The ‘Good Food Good Farming’ Movement Campaigns for a Better EU Food System

The Good Food Good Farming (GFGF) movement, of which Slow Food is an active member, is launching a campaign to defend and promote the urgent need for Europe to transition towards sustainable food systems.

Next September, the European Commission will propose a Sustainable Food systems Law, which could be a game-changer for the future of European food and agriculture. Yet, this very important piece of legislation is under threat, as agrobusiness and conservative EU political leaders are trying to derail any EU attempts to transition towards sustainable food systems.

The Good Food Good Farming (GFGF) movement, of which Slow Food is an active member, is launching a campaign to defend and promote the urgent need for Europe to transition towards sustainable food systems. In this article, we invite you to follow the GFGF carrot’s journey and learn more about food systems.

Visit Good Food Good Farming wepbage. 

What is a Food System?

Food systems encompass all activities related to the production, distribution, consumption and governance of our food — how your oranges and potatoes are grown and get from the field to your kitchen.

After harvest, these potatoes and oranges are transported and eventually sold to individuals and public canteens, who cook and serve them. From farm to fork, these food items require the involvement of many different actors: food producers, retailers, and consumers but also large-scale distributors and agrochemical companies.

All these food interactions do not happen randomly: they are shaped by political decision-makers and influenced by culture.

What’s the Problem?

At production level, our food system is based on intensive industrialisation, and relies on the heavy use of synthetic pesticides, chemical fertilisers and monocultures which threaten human health and biodiversity. How? By depleting soils, polluting water and putting wildlife in peril, thus endangering the entire ecological system upon which food production depends. What’s more, profits generated by industrial agriculture fall in the hands of few transnational corporations, forcing local farming communities into poorly paid labour.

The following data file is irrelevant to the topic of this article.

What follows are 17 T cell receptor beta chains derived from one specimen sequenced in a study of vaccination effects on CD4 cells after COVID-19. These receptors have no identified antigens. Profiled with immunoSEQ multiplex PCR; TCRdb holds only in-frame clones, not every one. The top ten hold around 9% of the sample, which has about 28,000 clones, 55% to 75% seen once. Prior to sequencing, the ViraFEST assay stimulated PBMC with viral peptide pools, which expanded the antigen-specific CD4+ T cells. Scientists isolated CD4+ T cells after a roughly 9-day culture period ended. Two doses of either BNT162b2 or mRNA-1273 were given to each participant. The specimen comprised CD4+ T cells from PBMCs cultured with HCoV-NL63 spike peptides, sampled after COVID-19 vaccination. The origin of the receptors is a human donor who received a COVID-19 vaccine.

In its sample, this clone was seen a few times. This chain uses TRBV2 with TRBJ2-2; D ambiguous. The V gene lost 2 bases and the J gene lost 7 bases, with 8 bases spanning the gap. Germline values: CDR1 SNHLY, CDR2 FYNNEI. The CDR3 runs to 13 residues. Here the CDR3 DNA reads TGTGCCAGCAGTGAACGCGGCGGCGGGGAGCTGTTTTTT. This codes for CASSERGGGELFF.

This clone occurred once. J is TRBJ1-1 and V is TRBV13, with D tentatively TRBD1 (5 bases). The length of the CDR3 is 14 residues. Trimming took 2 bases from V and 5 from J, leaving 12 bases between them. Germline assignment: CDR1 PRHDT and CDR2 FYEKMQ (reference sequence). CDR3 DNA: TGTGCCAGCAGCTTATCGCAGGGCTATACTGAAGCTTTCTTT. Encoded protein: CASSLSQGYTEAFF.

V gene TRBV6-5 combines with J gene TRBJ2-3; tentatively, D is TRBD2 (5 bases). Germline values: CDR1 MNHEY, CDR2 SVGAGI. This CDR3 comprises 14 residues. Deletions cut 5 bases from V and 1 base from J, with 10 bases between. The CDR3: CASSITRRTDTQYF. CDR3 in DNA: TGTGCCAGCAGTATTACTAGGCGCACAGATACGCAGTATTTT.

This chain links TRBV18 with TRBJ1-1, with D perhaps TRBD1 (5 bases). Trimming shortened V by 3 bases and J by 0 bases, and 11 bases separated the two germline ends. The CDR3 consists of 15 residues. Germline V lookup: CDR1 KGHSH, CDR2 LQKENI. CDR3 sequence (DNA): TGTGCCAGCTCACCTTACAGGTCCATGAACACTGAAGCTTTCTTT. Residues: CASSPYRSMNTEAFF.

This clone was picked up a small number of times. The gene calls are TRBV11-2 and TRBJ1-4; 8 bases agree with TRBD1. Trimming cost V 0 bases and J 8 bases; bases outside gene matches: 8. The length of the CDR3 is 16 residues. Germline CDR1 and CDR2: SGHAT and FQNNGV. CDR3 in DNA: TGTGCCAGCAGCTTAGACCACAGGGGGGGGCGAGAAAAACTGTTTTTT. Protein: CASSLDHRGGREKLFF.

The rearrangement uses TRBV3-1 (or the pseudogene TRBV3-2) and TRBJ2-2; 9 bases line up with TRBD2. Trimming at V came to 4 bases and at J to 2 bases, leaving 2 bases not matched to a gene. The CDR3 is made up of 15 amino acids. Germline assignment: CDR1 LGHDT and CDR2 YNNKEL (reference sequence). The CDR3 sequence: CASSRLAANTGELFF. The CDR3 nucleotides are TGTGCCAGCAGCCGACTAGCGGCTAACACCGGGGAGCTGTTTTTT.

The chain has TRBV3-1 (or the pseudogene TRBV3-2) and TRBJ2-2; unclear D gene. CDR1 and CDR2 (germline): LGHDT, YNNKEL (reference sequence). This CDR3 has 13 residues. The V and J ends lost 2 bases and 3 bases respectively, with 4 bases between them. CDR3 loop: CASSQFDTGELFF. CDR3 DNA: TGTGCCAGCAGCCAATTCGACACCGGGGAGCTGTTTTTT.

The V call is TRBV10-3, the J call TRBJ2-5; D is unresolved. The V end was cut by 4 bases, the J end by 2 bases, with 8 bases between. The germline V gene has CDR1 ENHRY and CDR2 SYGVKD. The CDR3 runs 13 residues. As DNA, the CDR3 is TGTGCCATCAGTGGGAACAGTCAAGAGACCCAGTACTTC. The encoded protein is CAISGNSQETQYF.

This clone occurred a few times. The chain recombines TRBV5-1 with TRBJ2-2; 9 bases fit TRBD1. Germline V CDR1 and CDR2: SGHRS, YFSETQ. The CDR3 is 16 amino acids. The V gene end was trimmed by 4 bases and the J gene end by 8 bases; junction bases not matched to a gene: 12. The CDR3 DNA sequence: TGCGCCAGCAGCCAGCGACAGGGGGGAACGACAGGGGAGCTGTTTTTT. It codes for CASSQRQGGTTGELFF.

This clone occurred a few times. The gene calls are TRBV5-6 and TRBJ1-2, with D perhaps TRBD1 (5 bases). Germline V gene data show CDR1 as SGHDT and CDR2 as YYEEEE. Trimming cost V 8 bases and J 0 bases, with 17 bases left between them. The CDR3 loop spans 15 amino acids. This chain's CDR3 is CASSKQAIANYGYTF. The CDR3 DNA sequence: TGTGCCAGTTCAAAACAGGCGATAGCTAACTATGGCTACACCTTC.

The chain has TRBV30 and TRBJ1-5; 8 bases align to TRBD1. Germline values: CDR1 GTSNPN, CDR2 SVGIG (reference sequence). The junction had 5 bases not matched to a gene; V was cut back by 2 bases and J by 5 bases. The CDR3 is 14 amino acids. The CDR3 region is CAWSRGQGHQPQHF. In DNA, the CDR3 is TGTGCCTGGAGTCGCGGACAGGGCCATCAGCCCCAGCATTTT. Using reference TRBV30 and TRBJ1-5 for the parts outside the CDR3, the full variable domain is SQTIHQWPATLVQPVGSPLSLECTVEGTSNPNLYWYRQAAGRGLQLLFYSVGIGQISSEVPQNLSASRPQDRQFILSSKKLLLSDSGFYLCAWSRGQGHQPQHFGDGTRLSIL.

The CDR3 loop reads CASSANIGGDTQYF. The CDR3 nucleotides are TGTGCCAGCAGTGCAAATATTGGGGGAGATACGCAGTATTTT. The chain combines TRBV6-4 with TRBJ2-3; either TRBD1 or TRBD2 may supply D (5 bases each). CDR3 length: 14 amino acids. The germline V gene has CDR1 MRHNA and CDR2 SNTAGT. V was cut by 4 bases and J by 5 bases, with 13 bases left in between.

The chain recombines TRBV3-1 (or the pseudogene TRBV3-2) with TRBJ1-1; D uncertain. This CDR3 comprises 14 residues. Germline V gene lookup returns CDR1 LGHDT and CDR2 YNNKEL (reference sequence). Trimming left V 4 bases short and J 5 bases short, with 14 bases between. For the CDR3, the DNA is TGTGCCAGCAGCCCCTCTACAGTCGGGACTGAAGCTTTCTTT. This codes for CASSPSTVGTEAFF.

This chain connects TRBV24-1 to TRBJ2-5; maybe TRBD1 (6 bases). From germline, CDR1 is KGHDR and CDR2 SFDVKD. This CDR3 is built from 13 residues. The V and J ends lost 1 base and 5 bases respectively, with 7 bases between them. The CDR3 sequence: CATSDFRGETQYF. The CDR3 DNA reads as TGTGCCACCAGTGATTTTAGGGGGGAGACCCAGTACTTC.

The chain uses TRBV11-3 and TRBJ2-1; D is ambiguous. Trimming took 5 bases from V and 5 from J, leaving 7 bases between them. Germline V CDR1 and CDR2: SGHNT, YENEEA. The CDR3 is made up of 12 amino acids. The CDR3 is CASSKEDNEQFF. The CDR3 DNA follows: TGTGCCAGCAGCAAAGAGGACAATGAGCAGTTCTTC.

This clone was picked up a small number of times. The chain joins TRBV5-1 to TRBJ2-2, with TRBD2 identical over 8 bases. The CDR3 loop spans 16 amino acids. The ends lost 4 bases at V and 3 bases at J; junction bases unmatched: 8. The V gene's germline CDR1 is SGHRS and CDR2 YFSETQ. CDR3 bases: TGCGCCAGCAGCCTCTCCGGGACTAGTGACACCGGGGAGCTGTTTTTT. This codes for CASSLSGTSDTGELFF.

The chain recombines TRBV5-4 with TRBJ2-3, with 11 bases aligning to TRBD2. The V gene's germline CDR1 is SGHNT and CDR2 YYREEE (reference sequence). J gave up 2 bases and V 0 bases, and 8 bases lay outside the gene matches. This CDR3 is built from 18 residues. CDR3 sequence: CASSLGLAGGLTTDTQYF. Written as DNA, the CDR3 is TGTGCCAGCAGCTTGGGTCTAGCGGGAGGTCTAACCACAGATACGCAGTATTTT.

At market level, the food industry prioritises profit over social and environmental concerns. For example, marketing strategies like “buy 2-for-1” deals and limited time offers encourage over-purchasing and waste. Additionally, aesthetic market standards for food products are unnecessarily high, resulting in perfectly fine food being rejected or discarded by supermarkets.

Citizens Pay the High Price

Every fifth person in Europe cannot afford a healthy, nourishing meal on a regular basis, because while industrial food is often the most affordable and accessible in shops and canteens, it also has very low nutritional value. As a result, an increasing number of people have unhealthy diets that lead to health risks such as obesity, diabetes and heart disease.

Meanwhile, European food policies like the Common Agricultural Policy heavily subsidize large-scale industrial farming that supplies cheap animal proteins at the cost of public health, animal welfare and the climate. And this does not even solve the problem of world hunger.

Despite the fact that the world produces enough food to feed 10 billion people, hunger and malnutrition are indeed on the rise (3.1 billion people worldwide). One of the main reasons is that our current system favours overproduction while failing to achieve a fair distribution of food.

Last but not least, food prices are currently on the rise but farmers’ incomes are not.